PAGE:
- The Washington Times - Friday, November 26, 2004

ANNAPOLIS — Gov. Robert L. Ehrlich Jr. yesterday commuted the sentences of three inmates, including Mary Washington Brown, 46, a Baltimore woman who has spent 30 years in prison for a murder committed when she was 15 years old.

The Republican governor said the commutations of Brown, Walter Henry Arvinger and Clifford Wayne Sewell’s sentences “are a reflection of my view that Maryland’s criminal justice system must be tough but fair.”

Brown was convicted of the 1974 murder of Charlotte Ida Lessem, who was stabbed during a robbery by Brown and a co-defendant at a bus station in Baltimore.

The governor’s office said she has been an exemplary inmate who earned her high school equivalency degree in 1975, got an associate’s degree from the Community College of Baltimore and needs just 15 more credits for a bachelor’s degree in human resources from Morgan State University.

Brown will be required to complete 12 months of work release before being eligible for parole.

“The death of Charlotte Ida Lessem was a horrific crime perpetrated against her, and against society as a whole,” Mr. Ehrlich said. “Mary Brown’s life experience, her willingness to share that experience with other troubled individuals and her continued rehabilitation will ensure that Ms. Lessem’s death, while senseless, is one that will be remembered for the hope it restored in the life-changing power each individual possesses regardless of his or her circumstances in life.”

Arvinger, 55, was sentenced to life in prison Nov. 4, 1968, for the murder of James R. Brown, who was killed with a baseball bat during a robbery. Arvinger, 19 at the time, served more time in prison than his co-defendants even though he did not strike the victim with the bat.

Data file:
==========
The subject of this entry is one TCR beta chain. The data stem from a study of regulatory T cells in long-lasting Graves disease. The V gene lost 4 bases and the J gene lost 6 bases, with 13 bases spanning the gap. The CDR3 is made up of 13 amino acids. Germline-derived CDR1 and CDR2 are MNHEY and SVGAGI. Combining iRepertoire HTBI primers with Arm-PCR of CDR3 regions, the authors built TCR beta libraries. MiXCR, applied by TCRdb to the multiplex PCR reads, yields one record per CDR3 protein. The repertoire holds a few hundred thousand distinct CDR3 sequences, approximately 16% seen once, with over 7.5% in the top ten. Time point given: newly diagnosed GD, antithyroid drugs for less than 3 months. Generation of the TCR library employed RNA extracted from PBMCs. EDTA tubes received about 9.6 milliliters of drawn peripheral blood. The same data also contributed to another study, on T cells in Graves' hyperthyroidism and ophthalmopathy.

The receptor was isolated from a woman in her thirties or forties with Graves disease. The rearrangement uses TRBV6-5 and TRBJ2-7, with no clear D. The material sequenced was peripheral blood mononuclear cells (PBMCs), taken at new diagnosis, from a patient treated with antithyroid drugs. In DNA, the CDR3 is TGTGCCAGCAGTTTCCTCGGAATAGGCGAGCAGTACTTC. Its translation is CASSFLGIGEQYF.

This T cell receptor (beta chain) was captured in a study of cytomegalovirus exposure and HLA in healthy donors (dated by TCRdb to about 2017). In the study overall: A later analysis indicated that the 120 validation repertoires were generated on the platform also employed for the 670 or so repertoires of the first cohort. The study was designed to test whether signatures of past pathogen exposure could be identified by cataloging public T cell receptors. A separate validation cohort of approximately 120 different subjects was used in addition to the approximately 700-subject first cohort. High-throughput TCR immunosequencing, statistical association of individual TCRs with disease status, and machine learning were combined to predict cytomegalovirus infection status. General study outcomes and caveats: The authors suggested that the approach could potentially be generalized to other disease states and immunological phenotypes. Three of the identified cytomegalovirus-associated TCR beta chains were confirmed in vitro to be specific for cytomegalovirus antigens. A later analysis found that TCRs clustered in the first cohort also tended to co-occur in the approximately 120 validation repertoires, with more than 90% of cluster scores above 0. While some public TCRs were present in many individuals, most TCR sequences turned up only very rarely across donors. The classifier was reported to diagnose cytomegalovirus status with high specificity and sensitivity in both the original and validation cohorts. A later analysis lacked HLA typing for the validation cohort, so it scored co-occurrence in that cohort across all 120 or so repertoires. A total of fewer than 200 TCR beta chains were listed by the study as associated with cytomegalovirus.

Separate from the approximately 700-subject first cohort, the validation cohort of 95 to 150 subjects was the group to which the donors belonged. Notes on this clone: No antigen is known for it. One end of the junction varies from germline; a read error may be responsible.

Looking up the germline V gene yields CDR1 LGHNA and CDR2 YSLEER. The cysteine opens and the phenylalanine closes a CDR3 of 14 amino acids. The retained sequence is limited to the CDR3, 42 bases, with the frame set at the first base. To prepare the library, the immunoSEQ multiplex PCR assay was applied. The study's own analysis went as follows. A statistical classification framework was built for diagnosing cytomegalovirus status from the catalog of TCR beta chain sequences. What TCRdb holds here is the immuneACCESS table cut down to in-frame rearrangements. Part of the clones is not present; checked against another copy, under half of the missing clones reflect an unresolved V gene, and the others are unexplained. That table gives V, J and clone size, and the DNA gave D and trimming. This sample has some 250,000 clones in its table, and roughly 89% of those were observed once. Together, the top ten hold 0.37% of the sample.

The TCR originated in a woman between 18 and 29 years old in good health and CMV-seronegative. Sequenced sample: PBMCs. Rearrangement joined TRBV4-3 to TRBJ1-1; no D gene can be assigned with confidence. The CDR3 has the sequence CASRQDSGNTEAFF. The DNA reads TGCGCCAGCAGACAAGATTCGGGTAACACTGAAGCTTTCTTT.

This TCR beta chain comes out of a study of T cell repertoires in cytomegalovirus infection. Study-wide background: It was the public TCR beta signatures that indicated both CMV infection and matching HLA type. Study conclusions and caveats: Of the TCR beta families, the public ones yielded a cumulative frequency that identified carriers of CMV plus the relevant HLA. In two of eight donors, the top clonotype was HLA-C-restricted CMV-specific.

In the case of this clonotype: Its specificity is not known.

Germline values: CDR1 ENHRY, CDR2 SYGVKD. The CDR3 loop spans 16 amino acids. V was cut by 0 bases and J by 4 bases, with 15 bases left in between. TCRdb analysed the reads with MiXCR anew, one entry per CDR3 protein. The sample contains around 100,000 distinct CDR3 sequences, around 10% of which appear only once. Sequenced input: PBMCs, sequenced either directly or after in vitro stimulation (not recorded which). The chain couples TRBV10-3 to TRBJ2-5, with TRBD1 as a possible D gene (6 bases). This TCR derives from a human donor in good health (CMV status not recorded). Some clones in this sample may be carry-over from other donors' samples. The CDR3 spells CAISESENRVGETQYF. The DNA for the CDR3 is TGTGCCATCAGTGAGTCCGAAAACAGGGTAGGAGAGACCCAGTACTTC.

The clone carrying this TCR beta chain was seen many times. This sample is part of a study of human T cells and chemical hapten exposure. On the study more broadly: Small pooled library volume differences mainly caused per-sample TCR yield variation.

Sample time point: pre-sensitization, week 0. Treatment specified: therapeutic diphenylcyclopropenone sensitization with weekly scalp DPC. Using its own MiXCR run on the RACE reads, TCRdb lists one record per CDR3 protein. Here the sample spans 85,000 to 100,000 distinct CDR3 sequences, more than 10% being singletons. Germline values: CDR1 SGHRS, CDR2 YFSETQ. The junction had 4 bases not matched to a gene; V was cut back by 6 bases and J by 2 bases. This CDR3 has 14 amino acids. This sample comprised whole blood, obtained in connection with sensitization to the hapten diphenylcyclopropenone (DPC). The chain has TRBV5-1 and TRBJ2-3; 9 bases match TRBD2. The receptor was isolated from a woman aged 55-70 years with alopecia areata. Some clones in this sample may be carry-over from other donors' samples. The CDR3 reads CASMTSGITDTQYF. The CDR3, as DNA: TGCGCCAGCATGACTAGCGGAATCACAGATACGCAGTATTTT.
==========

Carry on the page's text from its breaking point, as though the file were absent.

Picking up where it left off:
He is expected to be released soon from prison.

Arvinger was assisted in his quest for a commutation by Michael Millemann’s class at the University of Maryland School of Law.

“We are absolutely delighted with what the governor has done,” Mr. Millemann said yesterday.

He said his class got involved after he got a letter 18 months ago from Arvinger asking for help.

After reading the transcript of a trial that lasted only about half a day, “I concluded he never should have been convicted. He was, in fact, innocent,” Mr. Millemann said.

When Sewell was convicted in 1992 of daytime housebreaking, he received a 25-year prison sentence as a “three-time loser” because it was his third conviction for a violent crime. Two years later, daytime housebreaking was changed to a nonviolent offense, but the change did not help Sewell because it was not made retroactive by the legislature.

Mr. Ehrlich commuted the sentence to 20 years, allowing the Maryland Parole Commission to develop a plan to release him.

Mr. Ehrlich also pardoned four individuals who had completed their sentences:

• Eric Augustus Banks, 48, who was convicted of robbery in 1976 and possession of heroin in 1985.

• Joseph Lee Hardison Jr., 48, convicted of assault in 1987.

• Jerry Anthony Smith, 49, convicted of possession of marijuana and possession of cocaine in 1981.

• Larry Allen Thomas, 56, convicted of unauthorized use of a motor vehicle in 1972.

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